discussion, teaches, that in matters Your Majesty bạs commanded of regal authority, antiquity of a a w project to be presented to possession is the most sacred of the Chamber, relative to the Pub- all titles; and that it is no less for lic Debt and Sinking Fund. Such their happiness than your glory, projects will call forth our utmost that remote ages have placed solicitude ; both on account of the your throne in a region inaccessiimportant questions which they ble to storms. Their conviction involve, and of the necessity of is in accordance with their duty maintaining a due balance between when they consider the sacred the different interests which are rights of your Crown as the surest concerned therein. An equitable guarantee of public liberty, and and judicious organization of public the integrity of your prerogatives credit will be a powerful means of as necessary for its preservation. prosperity for France, and will Nevertheless, Sire, in the midst afford your Majesty a new claim of those unanimous sentiments of to the gratitude of your subjects. respect and affection entertained
But for the accomplishment of by the French people for your this intended benefit a condition Majesty's person, there exists a is required without which, it strong feeling of disquiet, disturbwould remain unproductive. This ing the security which France had condition is freedom from unea- began to enjoy, tainting the source siness with respect to the future, of her prosperity, and which, if which is the most solid basis of prolonged, might become fatal to credit and the first want of indus- her peace. Obeying the dictates try.
of conscience and honor, and We, the Deputies of the De- bound by the oath of allegiance partments, collected here, in obe- which we have taken, and are redience to your call, from all parts solved to maintain, we feel it inof your kingdom, lay before your cumbent on us to disclose the Majesty the universal homage of cause of this general uneasiness. a faithful people, still filled with Sire, the Charter which we owe emotion at having beheld in you to the wisdom of your august prethe most beneficent of all, in the decessor, and whose benefits your midst of universal benevolence, Majesty has the firm resolution to and revering in you the accom- consolidate, consecrates as a right, plished model of ihe most affect- the intervention of the people in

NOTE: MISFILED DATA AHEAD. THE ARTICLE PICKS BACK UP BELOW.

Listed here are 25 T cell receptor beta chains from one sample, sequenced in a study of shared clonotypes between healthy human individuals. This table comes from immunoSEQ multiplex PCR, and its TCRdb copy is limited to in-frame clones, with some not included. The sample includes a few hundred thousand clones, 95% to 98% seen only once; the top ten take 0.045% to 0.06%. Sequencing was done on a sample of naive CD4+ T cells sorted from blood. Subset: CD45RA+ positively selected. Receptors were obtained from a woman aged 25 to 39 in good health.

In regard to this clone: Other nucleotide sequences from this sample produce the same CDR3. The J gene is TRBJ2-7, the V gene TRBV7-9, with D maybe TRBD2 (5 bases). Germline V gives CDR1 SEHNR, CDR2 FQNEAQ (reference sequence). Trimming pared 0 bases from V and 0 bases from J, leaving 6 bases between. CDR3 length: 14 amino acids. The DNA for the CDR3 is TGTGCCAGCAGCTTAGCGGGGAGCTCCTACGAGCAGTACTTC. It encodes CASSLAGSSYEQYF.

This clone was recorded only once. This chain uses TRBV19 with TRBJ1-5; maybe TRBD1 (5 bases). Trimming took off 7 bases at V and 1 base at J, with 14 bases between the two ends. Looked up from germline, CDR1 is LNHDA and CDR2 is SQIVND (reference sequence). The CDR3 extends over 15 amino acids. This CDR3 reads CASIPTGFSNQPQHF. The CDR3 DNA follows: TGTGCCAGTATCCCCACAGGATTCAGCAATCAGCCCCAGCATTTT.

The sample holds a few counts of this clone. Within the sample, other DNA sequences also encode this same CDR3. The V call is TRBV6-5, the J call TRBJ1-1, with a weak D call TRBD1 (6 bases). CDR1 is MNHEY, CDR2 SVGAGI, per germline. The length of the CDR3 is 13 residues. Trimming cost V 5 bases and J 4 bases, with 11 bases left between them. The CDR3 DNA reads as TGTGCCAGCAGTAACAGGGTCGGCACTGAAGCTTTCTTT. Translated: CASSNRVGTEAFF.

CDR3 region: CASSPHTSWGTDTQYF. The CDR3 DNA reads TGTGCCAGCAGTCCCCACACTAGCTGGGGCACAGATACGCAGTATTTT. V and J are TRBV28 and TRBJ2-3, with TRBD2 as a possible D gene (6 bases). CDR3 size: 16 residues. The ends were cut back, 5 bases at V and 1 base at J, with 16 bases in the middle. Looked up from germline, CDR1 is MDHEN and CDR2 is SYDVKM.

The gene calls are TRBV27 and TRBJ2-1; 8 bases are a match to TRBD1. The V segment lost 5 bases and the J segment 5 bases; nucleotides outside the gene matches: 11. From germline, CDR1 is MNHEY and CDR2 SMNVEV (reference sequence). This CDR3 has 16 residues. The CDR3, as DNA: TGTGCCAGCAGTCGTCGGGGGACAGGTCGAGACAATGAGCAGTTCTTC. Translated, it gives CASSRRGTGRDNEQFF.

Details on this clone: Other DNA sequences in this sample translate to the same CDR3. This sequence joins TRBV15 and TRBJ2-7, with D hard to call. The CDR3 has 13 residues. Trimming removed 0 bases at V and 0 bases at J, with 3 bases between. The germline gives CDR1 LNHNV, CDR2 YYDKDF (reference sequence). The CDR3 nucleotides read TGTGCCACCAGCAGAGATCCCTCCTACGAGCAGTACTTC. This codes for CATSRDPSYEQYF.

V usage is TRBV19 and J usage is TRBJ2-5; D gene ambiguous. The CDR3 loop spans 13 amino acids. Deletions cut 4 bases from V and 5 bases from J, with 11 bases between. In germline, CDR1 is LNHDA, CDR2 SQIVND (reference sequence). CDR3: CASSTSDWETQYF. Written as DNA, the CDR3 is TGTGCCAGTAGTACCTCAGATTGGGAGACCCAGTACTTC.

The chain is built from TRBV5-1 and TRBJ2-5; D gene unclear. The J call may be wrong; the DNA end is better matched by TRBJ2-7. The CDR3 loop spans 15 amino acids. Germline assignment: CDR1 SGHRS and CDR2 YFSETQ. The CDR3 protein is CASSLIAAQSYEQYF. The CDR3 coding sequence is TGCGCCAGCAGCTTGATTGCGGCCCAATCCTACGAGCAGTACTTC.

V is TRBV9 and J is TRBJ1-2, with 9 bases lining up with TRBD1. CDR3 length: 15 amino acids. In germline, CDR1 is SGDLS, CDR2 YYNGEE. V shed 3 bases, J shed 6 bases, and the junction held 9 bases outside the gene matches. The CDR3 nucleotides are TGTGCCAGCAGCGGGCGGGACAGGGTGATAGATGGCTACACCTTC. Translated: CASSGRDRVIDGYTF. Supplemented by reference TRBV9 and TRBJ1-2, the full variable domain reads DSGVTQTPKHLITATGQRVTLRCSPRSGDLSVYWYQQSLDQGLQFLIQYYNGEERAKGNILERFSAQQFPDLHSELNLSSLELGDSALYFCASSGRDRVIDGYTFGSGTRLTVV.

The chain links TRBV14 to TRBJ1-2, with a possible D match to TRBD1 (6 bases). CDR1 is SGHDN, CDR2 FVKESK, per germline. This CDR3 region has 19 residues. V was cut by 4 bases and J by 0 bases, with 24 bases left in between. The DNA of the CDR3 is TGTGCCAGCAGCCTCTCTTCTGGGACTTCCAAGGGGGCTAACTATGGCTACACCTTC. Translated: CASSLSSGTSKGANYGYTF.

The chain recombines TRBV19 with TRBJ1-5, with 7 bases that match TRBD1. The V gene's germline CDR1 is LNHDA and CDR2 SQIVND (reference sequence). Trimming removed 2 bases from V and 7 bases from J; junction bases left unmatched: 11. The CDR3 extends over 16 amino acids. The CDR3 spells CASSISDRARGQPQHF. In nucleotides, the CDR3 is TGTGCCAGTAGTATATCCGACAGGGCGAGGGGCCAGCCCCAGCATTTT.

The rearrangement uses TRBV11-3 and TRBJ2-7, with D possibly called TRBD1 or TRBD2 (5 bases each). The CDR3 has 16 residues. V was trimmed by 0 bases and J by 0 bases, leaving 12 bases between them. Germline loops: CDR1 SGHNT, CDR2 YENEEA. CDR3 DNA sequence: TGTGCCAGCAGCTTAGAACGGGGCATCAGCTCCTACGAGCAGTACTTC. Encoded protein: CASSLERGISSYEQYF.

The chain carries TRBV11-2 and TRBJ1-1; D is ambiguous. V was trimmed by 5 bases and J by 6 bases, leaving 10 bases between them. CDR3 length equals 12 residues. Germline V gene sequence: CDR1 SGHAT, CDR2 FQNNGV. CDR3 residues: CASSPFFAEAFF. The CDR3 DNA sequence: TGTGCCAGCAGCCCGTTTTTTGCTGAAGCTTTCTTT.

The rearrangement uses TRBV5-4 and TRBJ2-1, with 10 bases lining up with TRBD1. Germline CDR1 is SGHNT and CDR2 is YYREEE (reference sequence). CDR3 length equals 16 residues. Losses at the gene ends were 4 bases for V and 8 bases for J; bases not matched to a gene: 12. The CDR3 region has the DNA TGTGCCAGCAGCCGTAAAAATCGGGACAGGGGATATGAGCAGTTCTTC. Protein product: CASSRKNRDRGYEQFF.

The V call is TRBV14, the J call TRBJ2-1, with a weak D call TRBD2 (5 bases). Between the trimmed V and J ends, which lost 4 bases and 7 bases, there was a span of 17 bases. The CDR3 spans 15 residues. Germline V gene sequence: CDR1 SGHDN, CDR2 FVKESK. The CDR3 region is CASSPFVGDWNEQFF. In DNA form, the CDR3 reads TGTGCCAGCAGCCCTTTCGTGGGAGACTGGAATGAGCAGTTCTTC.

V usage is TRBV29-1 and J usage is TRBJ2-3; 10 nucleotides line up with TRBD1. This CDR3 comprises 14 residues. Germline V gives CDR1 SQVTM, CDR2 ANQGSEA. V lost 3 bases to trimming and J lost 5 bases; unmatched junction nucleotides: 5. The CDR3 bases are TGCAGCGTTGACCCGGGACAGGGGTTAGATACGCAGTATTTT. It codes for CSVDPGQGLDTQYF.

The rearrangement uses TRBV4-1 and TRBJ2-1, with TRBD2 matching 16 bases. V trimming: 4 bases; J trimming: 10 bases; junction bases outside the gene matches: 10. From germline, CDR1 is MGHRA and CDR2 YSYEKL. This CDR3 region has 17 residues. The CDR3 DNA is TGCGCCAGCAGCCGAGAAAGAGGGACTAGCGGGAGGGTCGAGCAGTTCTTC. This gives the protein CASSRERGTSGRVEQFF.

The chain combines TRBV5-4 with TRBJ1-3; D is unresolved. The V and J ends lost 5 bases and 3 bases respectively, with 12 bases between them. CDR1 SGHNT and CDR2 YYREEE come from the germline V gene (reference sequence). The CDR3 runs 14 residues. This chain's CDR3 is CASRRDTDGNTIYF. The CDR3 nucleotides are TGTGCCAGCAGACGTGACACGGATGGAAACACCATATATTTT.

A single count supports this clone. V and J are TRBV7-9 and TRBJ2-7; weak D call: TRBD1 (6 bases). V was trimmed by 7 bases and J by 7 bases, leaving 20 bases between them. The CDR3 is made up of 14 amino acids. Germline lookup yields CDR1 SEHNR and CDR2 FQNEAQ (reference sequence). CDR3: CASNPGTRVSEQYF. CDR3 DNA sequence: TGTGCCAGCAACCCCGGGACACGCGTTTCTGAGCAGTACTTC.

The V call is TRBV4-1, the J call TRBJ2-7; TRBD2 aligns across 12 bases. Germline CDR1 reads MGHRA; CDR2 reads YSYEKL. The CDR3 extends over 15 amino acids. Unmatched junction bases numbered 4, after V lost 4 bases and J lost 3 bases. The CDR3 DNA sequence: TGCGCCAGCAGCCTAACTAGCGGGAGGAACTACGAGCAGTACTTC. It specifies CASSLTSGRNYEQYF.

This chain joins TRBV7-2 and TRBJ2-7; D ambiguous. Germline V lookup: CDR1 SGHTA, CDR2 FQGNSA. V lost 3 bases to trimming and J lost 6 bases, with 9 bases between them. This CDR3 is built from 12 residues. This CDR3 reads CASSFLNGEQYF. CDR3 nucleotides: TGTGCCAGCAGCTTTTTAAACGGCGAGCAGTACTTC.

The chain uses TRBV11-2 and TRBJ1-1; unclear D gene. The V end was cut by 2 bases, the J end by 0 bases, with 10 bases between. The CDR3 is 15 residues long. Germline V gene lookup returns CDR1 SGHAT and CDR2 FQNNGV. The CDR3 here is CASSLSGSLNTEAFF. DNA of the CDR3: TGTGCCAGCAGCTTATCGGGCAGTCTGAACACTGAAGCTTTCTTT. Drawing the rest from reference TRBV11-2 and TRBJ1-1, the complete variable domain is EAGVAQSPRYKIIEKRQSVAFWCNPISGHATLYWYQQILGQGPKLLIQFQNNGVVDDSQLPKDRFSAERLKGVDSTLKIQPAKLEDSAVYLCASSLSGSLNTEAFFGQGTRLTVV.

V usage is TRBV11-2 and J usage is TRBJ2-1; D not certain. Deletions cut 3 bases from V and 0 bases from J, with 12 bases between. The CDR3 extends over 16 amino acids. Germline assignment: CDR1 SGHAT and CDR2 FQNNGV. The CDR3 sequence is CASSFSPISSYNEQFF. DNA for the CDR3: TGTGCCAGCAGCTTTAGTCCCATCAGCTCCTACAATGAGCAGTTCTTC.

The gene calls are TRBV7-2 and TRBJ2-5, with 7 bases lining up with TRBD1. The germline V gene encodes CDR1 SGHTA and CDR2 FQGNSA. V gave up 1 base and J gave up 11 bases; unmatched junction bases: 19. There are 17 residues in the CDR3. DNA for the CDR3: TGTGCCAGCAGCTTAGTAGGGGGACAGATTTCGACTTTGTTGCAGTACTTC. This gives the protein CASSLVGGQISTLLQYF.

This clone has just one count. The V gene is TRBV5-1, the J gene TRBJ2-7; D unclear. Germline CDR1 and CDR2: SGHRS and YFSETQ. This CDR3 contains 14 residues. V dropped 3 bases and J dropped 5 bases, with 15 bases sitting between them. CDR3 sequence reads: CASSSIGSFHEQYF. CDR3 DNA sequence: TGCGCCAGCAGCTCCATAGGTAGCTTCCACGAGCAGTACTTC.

deliberations on public interests. harmony which is a first and ne- This intervention ought to be, cessary condition for the strength as it is in fact, mediate, wisely of the Throne and the greatness tempered and circumscribed with of France. in limits accurately defined, which we will never suffer to be
To this Address bis Majesty transgressed. But this right of
But this right of was pleased to make the following intervention is positive in its object, inasmuch as it renders the concur- Gentlemen, I have beard the rence of the views of your Gov- Address which you have just read ernment with the wishes of your to me, on the part of the Chamber people, an indispensable condition of Deputies. I should have relied for the regular course of public on the concurrence of the two affairs. Sire, our loyalty, our Chambers, for effecting the good devotedness to your Majesty, which I had contemplated, in orcompel us to state that this con- der to consolidate the happiness currence does not exist.